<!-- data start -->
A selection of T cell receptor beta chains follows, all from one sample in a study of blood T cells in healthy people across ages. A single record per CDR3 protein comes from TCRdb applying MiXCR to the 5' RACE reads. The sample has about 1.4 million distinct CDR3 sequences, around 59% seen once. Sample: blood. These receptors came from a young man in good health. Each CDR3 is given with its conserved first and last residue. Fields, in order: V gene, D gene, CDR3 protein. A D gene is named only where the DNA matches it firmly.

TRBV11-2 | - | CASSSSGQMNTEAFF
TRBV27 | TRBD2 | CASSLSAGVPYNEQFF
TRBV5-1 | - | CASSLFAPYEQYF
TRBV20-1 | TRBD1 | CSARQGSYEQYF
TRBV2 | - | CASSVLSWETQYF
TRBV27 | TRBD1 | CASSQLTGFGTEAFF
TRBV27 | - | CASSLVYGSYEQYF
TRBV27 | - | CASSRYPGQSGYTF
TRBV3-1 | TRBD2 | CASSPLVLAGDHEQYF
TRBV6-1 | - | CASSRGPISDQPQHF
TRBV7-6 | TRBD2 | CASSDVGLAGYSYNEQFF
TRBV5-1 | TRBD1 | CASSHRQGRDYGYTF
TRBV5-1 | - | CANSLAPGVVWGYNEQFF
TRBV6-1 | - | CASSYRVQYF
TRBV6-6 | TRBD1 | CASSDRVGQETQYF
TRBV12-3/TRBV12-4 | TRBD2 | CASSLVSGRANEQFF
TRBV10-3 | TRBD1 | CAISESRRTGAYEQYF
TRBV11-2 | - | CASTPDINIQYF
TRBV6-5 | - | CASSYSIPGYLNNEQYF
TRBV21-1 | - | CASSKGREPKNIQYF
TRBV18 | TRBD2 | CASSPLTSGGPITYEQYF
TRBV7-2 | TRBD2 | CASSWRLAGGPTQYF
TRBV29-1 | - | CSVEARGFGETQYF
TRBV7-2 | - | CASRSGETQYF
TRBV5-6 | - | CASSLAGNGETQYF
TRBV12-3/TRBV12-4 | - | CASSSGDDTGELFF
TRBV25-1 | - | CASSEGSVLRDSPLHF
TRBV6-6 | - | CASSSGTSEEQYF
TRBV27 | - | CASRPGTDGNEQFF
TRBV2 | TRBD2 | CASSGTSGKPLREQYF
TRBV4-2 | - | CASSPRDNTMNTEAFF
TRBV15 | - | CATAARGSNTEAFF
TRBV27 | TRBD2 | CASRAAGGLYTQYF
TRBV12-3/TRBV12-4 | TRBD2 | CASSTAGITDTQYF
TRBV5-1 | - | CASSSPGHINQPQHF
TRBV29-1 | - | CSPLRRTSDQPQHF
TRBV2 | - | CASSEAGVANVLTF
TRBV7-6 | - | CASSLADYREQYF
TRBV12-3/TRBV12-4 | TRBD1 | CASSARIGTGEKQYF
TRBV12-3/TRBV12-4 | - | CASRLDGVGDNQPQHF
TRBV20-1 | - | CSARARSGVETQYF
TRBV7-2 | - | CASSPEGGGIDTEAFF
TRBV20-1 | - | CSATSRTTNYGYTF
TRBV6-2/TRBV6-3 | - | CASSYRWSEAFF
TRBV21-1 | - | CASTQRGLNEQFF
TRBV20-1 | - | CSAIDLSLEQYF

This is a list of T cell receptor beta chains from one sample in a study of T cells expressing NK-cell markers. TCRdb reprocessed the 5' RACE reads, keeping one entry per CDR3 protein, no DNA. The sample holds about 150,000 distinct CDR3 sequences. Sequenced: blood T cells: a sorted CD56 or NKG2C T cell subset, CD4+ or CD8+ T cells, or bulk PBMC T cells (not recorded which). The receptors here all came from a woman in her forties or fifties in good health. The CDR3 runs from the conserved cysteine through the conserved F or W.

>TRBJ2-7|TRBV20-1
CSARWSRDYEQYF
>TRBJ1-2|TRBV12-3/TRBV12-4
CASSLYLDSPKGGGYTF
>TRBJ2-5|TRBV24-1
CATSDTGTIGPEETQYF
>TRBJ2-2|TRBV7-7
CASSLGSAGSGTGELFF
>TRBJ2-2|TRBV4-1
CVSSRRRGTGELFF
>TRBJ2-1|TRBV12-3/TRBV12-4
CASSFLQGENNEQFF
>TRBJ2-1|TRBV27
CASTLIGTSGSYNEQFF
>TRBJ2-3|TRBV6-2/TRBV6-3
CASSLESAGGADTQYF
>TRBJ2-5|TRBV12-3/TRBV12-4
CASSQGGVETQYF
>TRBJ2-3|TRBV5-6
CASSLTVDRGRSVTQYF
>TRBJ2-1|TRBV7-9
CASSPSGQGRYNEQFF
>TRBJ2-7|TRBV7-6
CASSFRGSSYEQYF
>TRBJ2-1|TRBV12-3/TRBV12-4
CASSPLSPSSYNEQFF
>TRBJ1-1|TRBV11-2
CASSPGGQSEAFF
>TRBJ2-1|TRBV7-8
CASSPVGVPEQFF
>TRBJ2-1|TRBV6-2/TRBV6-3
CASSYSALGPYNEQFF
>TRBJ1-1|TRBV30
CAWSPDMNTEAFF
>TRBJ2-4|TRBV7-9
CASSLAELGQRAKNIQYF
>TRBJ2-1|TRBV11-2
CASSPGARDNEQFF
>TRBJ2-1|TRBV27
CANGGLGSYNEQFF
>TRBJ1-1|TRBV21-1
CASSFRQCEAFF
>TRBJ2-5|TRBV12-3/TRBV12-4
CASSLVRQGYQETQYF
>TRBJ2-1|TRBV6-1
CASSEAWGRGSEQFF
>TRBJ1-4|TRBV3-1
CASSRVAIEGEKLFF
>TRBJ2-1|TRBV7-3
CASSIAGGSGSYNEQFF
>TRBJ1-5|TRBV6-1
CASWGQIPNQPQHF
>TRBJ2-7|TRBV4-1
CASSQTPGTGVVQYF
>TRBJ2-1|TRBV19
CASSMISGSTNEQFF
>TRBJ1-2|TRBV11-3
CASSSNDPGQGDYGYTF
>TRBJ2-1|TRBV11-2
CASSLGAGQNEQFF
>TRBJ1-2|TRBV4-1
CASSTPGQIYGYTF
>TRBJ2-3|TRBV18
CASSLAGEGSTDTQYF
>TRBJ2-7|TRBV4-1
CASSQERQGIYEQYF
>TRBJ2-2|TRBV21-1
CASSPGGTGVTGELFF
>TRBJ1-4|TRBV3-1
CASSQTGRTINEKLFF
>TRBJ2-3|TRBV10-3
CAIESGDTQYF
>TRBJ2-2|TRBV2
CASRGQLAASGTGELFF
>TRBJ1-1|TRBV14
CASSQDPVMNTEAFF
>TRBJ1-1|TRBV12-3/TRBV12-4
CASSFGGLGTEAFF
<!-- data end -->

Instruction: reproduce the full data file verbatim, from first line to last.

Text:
A selection of T cell receptor beta chains follows, all from one sample in a study of blood T cells in healthy people across ages. A single record per CDR3 protein comes from TCRdb applying MiXCR to the 5' RACE reads. The sample has about 1.4 million distinct CDR3 sequences, around 59% seen once. Sample: blood. These receptors came from a young man in good health. Each CDR3 is given with its conserved first and last residue. Fields, in order: V gene, D gene, CDR3 protein. A D gene is named only where the DNA matches it firmly.

TRBV11-2 | - | CASSSSGQMNTEAFF
TRBV27 | TRBD2 | CASSLSAGVPYNEQFF
TRBV5-1 | - | CASSLFAPYEQYF
TRBV20-1 | TRBD1 | CSARQGSYEQYF
TRBV2 | - | CASSVLSWETQYF
TRBV27 | TRBD1 | CASSQLTGFGTEAFF
TRBV27 | - | CASSLVYGSYEQYF
TRBV27 | - | CASSRYPGQSGYTF
TRBV3-1 | TRBD2 | CASSPLVLAGDHEQYF
TRBV6-1 | - | CASSRGPISDQPQHF
TRBV7-6 | TRBD2 | CASSDVGLAGYSYNEQFF
TRBV5-1 | TRBD1 | CASSHRQGRDYGYTF
TRBV5-1 | - | CANSLAPGVVWGYNEQFF
TRBV6-1 | - | CASSYRVQYF
TRBV6-6 | TRBD1 | CASSDRVGQETQYF
TRBV12-3/TRBV12-4 | TRBD2 | CASSLVSGRANEQFF
TRBV10-3 | TRBD1 | CAISESRRTGAYEQYF
TRBV11-2 | - | CASTPDINIQYF
TRBV6-5 | - | CASSYSIPGYLNNEQYF
TRBV21-1 | - | CASSKGREPKNIQYF
TRBV18 | TRBD2 | CASSPLTSGGPITYEQYF
TRBV7-2 | TRBD2 | CASSWRLAGGPTQYF
TRBV29-1 | - | CSVEARGFGETQYF
TRBV7-2 | - | CASRSGETQYF
TRBV5-6 | - | CASSLAGNGETQYF
TRBV12-3/TRBV12-4 | - | CASSSGDDTGELFF
TRBV25-1 | - | CASSEGSVLRDSPLHF
TRBV6-6 | - | CASSSGTSEEQYF
TRBV27 | - | CASRPGTDGNEQFF
TRBV2 | TRBD2 | CASSGTSGKPLREQYF
TRBV4-2 | - | CASSPRDNTMNTEAFF
TRBV15 | - | CATAARGSNTEAFF
TRBV27 | TRBD2 | CASRAAGGLYTQYF
TRBV12-3/TRBV12-4 | TRBD2 | CASSTAGITDTQYF
TRBV5-1 | - | CASSSPGHINQPQHF
TRBV29-1 | - | CSPLRRTSDQPQHF
TRBV2 | - | CASSEAGVANVLTF
TRBV7-6 | - | CASSLADYREQYF
TRBV12-3/TRBV12-4 | TRBD1 | CASSARIGTGEKQYF
TRBV12-3/TRBV12-4 | - | CASRLDGVGDNQPQHF
TRBV20-1 | - | CSARARSGVETQYF
TRBV7-2 | - | CASSPEGGGIDTEAFF
TRBV20-1 | - | CSATSRTTNYGYTF
TRBV6-2/TRBV6-3 | - | CASSYRWSEAFF
TRBV21-1 | - | CASTQRGLNEQFF
TRBV20-1 | - | CSAIDLSLEQYF

This is a list of T cell receptor beta chains from one sample in a study of T cells expressing NK-cell markers. TCRdb reprocessed the 5' RACE reads, keeping one entry per CDR3 protein, no DNA. The sample holds about 150,000 distinct CDR3 sequences. Sequenced: blood T cells: a sorted CD56 or NKG2C T cell subset, CD4+ or CD8+ T cells, or bulk PBMC T cells (not recorded which). The receptors here all came from a woman in her forties or fifties in good health. The CDR3 runs from the conserved cysteine through the conserved F or W.

>TRBJ2-7|TRBV20-1
CSARWSRDYEQYF
>TRBJ1-2|TRBV12-3/TRBV12-4
CASSLYLDSPKGGGYTF
>TRBJ2-5|TRBV24-1
CATSDTGTIGPEETQYF
>TRBJ2-2|TRBV7-7
CASSLGSAGSGTGELFF
>TRBJ2-2|TRBV4-1
CVSSRRRGTGELFF
>TRBJ2-1|TRBV12-3/TRBV12-4
CASSFLQGENNEQFF
>TRBJ2-1|TRBV27
CASTLIGTSGSYNEQFF
>TRBJ2-3|TRBV6-2/TRBV6-3
CASSLESAGGADTQYF
>TRBJ2-5|TRBV12-3/TRBV12-4
CASSQGGVETQYF
>TRBJ2-3|TRBV5-6
CASSLTVDRGRSVTQYF
>TRBJ2-1|TRBV7-9
CASSPSGQGRYNEQFF
>TRBJ2-7|TRBV7-6
CASSFRGSSYEQYF
>TRBJ2-1|TRBV12-3/TRBV12-4
CASSPLSPSSYNEQFF
>TRBJ1-1|TRBV11-2
CASSPGGQSEAFF
>TRBJ2-1|TRBV7-8
CASSPVGVPEQFF
>TRBJ2-1|TRBV6-2/TRBV6-3
CASSYSALGPYNEQFF
>TRBJ1-1|TRBV30
CAWSPDMNTEAFF
>TRBJ2-4|TRBV7-9
CASSLAELGQRAKNIQYF
>TRBJ2-1|TRBV11-2
CASSPGARDNEQFF
>TRBJ2-1|TRBV27
CANGGLGSYNEQFF
>TRBJ1-1|TRBV21-1
CASSFRQCEAFF
>TRBJ2-5|TRBV12-3/TRBV12-4
CASSLVRQGYQETQYF
>TRBJ2-1|TRBV6-1
CASSEAWGRGSEQFF
>TRBJ1-4|TRBV3-1
CASSRVAIEGEKLFF
>TRBJ2-1|TRBV7-3
CASSIAGGSGSYNEQFF
>TRBJ1-5|TRBV6-1
CASWGQIPNQPQHF
>TRBJ2-7|TRBV4-1
CASSQTPGTGVVQYF
>TRBJ2-1|TRBV19
CASSMISGSTNEQFF
>TRBJ1-2|TRBV11-3
CASSSNDPGQGDYGYTF
>TRBJ2-1|TRBV11-2
CASSLGAGQNEQFF
>TRBJ1-2|TRBV4-1
CASSTPGQIYGYTF
>TRBJ2-3|TRBV18
CASSLAGEGSTDTQYF
>TRBJ2-7|TRBV4-1
CASSQERQGIYEQYF
>TRBJ2-2|TRBV21-1
CASSPGGTGVTGELFF
>TRBJ1-4|TRBV3-1
CASSQTGRTINEKLFF
>TRBJ2-3|TRBV10-3
CAIESGDTQYF
>TRBJ2-2|TRBV2
CASRGQLAASGTGELFF
>TRBJ1-1|TRBV14
CASSQDPVMNTEAFF
>TRBJ1-1|TRBV12-3/TRBV12-4
CASSFGGLGTEAFF